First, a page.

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This month continues the series Longfellow called The Poet’s Calendar, written mostly in 1880. While writing about the days of February, he refers to something you might not have read: a six-book Latin poem on months and days by Ovid (Publius Ovidius Naso) “published” in the year 8. This source tells more about the seasonal custom of purifying the earth and how pine branches were involved in the ancient, pre-Roman ritual that gave this month its name.
I am lustration, and the sea is mine!
I wash the sands and headlands with my tide;
My brow is crowned with branches of the pine; Read more
“Up to the age of thirty, or beyond it, poetry of many kinds, such as the works of Milton, Gray, Byron, Wordsworth, Coleridge, and Shelley, gave me great pleasure . . . But now for many years I cannot endure to read a line of poetry; . . . My mind seems to have become a kind of machine for grinding general laws out of large collections of facts . . . If I had my life to live over again, I would have made a rule to read some poetry and listen to some music at least once every week. The loss of these tastes is a loss of happiness, and may possibly be injurious to the intellect, and more probably to the moral character, by enfeebling the emotional part of our nature.”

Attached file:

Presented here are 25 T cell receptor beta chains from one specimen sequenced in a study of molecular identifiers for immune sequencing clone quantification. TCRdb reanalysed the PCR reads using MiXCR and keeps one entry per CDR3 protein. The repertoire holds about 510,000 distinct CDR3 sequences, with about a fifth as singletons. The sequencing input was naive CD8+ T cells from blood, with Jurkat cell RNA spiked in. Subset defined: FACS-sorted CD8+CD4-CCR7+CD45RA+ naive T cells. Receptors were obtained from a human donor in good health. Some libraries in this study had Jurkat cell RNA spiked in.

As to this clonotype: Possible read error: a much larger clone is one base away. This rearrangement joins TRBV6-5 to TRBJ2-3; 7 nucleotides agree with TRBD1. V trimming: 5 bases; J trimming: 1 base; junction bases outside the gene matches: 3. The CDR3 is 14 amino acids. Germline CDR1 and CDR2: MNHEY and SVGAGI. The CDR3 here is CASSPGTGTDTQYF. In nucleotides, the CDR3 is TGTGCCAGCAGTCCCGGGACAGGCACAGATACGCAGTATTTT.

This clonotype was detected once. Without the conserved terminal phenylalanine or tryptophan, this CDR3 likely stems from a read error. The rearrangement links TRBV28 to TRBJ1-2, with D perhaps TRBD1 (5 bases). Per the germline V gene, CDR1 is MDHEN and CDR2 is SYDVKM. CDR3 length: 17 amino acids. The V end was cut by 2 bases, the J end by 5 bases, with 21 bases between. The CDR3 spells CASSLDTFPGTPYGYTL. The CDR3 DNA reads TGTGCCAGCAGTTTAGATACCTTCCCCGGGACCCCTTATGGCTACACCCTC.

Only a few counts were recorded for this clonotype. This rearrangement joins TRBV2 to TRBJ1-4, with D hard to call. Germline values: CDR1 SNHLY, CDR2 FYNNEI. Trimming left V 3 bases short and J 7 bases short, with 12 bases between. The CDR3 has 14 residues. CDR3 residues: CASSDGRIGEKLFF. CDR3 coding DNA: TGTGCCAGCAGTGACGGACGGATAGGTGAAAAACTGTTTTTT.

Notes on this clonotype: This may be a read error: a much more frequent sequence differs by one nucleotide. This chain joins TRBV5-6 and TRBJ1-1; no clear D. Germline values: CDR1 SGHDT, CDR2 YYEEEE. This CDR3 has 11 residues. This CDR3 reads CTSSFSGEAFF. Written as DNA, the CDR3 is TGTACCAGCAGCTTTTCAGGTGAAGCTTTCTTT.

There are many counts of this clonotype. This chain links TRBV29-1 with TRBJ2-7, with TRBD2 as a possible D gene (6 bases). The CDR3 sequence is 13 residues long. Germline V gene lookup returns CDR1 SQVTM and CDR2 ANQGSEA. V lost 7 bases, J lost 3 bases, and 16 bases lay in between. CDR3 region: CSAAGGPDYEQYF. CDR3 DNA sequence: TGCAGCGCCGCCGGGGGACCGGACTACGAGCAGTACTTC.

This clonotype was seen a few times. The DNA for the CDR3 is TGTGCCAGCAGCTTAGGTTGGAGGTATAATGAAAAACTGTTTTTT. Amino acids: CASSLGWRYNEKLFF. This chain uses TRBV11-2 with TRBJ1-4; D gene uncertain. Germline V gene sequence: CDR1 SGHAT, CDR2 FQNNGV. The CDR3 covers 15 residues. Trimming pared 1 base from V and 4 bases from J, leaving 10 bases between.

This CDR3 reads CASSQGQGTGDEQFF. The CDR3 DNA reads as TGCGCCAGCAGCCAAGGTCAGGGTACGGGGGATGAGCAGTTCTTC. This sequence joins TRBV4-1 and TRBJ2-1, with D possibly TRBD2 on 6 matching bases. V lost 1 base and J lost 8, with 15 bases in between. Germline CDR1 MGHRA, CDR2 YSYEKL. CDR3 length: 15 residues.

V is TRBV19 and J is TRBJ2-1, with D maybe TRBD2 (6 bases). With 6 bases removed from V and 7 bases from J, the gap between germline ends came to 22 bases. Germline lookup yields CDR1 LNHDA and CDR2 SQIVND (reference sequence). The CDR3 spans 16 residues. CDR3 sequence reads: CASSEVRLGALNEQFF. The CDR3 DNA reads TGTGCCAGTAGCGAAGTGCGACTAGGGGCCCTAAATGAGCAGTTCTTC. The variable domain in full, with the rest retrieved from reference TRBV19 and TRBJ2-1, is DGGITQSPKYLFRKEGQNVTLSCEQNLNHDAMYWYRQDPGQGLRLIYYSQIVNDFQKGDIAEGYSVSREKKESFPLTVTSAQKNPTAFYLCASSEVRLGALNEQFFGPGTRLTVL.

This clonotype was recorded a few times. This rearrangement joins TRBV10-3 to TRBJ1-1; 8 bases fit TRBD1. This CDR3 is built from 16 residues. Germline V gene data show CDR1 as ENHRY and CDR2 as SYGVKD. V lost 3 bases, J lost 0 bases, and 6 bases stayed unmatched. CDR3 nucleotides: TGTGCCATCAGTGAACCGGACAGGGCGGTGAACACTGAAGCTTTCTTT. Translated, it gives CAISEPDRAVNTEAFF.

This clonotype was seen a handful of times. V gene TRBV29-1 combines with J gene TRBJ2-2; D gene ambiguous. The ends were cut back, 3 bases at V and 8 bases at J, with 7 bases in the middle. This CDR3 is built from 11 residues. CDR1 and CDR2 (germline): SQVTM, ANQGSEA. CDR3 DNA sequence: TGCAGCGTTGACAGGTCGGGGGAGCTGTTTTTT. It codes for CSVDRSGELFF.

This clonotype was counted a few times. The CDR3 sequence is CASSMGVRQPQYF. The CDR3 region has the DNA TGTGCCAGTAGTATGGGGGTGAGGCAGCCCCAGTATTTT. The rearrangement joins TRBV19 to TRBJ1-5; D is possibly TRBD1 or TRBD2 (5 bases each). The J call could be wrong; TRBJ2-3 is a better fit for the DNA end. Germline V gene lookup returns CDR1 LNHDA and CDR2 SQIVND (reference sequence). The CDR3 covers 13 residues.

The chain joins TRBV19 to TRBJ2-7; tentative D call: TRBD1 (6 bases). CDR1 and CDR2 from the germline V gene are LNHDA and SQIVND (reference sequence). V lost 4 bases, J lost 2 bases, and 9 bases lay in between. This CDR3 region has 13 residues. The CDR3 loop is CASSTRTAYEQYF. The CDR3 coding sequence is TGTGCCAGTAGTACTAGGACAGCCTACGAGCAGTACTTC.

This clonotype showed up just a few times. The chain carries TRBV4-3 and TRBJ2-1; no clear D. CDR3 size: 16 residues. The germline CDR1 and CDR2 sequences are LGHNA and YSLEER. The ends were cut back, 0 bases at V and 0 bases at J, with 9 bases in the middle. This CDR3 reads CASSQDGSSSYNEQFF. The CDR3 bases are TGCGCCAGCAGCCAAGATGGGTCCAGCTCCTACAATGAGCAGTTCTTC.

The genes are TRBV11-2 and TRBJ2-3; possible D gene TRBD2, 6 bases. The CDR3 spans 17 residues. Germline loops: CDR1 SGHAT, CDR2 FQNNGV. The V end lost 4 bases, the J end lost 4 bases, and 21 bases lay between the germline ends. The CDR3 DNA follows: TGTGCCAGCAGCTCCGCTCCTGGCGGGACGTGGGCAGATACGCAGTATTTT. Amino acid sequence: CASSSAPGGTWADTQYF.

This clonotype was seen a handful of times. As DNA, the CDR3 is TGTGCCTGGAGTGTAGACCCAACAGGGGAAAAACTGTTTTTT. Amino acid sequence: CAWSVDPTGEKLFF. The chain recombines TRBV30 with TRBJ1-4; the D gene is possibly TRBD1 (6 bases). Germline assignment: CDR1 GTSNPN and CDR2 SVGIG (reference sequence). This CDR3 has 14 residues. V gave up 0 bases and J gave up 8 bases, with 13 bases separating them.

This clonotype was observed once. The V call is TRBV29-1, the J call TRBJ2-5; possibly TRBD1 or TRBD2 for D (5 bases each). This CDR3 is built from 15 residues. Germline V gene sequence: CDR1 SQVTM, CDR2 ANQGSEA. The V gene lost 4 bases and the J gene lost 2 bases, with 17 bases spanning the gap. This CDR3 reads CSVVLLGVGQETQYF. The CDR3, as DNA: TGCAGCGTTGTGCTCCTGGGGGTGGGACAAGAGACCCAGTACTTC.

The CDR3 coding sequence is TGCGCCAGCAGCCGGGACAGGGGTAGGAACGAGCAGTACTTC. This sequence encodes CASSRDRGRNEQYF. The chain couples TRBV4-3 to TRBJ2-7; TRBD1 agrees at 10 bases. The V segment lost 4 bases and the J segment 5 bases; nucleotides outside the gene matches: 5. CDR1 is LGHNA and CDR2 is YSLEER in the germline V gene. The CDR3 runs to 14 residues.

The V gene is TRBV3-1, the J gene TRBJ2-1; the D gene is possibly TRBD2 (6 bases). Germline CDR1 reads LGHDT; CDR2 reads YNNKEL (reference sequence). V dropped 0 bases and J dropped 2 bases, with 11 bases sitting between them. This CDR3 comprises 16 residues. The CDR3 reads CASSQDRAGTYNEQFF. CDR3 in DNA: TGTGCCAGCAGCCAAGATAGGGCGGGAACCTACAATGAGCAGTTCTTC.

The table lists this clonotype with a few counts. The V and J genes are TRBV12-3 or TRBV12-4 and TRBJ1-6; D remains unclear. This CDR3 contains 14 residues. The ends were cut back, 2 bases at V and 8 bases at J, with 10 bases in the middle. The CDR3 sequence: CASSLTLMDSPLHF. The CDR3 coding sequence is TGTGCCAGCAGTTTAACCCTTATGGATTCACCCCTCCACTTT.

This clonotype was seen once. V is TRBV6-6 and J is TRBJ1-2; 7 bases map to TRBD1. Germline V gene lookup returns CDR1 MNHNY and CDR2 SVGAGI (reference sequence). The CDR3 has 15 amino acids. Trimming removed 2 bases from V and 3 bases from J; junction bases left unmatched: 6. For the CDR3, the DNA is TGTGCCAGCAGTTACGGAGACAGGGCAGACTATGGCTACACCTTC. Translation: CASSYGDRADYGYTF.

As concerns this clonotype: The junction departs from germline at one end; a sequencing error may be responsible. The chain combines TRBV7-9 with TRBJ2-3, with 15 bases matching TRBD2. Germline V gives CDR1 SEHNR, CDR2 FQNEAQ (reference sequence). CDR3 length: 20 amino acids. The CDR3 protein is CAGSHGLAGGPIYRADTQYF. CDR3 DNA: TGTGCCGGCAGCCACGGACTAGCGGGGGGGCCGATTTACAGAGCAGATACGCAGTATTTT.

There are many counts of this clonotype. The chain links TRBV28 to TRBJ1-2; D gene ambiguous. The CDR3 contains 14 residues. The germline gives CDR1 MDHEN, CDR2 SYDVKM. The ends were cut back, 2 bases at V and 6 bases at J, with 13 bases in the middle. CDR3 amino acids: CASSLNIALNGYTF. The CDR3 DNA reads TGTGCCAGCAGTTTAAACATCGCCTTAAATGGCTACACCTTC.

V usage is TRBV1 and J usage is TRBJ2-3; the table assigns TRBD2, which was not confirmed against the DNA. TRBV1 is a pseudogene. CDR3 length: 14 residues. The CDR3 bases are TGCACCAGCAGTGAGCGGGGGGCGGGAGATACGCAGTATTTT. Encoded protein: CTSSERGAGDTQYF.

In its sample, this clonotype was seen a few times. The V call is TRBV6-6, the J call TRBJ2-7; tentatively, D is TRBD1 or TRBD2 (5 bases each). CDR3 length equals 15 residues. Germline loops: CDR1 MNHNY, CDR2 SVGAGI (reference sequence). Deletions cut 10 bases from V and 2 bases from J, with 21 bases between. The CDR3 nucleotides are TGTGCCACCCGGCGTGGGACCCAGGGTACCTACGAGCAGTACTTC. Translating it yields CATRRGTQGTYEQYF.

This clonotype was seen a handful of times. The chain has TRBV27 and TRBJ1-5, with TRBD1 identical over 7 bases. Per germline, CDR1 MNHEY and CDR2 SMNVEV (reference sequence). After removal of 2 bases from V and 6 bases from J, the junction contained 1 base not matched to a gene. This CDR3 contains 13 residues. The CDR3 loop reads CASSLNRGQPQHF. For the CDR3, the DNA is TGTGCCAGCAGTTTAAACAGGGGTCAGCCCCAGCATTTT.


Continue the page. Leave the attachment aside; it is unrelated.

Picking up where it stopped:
“In the depths of winter, I finally learned that within me there lay an invincible summer. And that makes me happy. For it says that no matter how hard the world pushes against me, within me, there’s something stronger–something better, pushing right back.”